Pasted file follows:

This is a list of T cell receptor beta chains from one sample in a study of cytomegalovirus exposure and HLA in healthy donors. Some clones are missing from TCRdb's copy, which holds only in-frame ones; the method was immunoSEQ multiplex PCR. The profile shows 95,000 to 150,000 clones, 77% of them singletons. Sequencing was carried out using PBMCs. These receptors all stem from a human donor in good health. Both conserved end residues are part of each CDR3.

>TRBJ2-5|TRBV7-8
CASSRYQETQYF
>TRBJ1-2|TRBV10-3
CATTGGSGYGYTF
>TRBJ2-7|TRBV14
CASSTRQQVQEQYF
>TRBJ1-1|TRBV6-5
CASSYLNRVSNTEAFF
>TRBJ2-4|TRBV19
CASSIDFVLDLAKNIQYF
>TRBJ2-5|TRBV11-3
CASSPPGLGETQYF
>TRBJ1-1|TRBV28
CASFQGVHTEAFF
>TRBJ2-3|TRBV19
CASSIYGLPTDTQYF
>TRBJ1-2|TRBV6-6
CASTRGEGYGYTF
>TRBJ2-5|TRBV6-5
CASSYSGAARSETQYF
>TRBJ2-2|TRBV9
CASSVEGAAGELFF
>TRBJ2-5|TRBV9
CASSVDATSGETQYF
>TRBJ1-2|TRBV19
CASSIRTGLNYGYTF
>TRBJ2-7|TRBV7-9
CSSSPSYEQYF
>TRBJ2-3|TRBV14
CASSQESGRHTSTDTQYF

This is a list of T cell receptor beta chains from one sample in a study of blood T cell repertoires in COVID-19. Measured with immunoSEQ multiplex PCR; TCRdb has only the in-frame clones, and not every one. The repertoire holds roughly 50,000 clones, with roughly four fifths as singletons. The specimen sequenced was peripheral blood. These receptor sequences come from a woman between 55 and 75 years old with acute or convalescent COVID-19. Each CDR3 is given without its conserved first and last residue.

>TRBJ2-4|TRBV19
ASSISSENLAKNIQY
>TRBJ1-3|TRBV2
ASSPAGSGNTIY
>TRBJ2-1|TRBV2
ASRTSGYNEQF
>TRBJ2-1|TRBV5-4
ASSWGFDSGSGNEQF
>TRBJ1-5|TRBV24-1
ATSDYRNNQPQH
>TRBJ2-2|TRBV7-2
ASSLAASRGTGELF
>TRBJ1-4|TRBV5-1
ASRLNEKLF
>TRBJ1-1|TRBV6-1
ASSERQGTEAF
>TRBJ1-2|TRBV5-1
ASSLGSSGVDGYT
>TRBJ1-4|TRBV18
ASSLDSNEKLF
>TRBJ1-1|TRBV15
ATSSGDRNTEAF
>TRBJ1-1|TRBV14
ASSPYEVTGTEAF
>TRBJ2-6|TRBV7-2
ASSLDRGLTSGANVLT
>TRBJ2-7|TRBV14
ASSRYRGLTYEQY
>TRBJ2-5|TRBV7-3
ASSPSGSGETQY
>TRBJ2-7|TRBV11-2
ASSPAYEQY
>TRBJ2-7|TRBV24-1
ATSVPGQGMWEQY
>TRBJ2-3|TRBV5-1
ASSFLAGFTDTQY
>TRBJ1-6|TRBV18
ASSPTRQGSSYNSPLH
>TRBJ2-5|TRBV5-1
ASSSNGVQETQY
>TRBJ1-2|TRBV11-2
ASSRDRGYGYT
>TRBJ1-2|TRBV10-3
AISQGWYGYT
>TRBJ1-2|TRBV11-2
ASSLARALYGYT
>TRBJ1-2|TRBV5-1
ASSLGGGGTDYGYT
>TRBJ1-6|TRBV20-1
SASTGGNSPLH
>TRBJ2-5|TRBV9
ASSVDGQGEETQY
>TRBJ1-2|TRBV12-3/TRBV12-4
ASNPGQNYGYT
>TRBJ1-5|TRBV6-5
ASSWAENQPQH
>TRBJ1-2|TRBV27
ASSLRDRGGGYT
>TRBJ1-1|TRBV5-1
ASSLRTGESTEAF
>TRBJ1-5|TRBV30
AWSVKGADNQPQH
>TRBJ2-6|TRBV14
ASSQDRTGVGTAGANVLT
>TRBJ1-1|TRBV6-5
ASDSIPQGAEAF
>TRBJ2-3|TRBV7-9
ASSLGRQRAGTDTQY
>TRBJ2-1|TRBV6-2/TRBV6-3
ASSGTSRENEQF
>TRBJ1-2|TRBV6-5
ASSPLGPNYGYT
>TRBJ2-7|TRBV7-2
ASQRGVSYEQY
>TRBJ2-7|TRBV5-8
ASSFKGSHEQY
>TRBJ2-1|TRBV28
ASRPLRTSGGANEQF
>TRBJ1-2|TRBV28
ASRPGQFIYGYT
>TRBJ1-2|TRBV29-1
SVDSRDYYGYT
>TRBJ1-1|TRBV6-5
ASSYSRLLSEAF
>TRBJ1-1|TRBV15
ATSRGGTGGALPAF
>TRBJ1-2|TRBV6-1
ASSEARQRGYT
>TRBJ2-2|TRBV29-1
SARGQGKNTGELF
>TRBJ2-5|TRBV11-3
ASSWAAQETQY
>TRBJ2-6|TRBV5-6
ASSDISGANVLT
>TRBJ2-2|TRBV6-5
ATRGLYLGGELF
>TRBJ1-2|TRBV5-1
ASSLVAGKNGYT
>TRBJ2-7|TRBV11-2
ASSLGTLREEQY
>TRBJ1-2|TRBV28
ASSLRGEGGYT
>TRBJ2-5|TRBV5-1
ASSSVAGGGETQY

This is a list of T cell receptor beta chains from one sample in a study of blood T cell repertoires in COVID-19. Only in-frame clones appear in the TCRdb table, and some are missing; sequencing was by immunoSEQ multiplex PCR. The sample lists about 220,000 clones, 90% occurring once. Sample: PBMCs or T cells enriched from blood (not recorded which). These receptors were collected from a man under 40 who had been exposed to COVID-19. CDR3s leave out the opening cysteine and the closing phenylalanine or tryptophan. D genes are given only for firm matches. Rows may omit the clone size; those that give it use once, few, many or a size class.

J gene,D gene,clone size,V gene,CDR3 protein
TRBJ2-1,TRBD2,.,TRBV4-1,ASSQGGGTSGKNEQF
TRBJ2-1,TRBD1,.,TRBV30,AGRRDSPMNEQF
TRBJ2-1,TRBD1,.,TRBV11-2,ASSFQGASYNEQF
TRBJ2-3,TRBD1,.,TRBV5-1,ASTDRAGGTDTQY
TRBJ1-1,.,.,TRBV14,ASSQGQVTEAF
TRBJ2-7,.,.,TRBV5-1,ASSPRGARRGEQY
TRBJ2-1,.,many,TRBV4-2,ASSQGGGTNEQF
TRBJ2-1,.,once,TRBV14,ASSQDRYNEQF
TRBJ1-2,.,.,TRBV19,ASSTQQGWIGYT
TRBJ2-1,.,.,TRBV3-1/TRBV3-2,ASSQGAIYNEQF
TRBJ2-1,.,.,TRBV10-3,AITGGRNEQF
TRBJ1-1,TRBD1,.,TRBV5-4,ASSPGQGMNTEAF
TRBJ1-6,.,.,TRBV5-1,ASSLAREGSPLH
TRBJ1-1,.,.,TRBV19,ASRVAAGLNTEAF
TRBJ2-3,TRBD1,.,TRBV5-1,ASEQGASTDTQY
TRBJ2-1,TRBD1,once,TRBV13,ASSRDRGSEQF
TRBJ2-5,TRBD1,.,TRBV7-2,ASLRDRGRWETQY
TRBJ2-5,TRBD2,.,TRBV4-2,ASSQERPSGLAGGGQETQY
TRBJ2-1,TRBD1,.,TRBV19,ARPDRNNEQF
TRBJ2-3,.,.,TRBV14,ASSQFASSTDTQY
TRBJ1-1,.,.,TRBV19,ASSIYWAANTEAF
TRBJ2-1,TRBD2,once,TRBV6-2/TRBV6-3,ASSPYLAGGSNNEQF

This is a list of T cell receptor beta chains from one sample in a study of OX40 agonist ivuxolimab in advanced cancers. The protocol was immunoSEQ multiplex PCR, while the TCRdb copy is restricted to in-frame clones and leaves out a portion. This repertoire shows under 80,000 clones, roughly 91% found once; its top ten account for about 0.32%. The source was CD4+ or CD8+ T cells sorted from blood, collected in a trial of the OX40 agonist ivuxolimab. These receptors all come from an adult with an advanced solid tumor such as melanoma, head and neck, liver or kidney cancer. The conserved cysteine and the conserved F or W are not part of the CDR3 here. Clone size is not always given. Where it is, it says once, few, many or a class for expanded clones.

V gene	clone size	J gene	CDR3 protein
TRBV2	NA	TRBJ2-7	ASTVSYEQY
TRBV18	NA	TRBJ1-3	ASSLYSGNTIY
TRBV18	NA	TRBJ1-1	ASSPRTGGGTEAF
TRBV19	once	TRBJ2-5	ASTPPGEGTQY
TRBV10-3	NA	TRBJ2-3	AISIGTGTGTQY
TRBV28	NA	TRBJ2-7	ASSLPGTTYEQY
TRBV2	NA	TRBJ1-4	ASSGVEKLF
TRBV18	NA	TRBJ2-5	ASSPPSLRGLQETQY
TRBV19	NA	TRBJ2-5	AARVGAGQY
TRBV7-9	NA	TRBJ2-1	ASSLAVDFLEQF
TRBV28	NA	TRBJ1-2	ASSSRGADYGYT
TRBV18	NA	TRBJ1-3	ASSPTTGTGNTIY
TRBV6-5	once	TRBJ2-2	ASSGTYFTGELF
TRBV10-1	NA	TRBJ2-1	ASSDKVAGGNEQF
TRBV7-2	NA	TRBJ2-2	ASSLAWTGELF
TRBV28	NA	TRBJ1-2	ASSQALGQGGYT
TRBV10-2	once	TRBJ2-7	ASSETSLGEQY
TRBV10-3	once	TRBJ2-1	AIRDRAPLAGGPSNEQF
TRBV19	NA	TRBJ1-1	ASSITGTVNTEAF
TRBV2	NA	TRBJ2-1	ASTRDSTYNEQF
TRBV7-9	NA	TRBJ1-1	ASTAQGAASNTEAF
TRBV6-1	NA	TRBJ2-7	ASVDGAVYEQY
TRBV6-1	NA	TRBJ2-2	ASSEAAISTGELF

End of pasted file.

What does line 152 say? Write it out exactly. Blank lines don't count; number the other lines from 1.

TRBJ1-1,.,.,TRBV19,ASRVAAGLNTEAF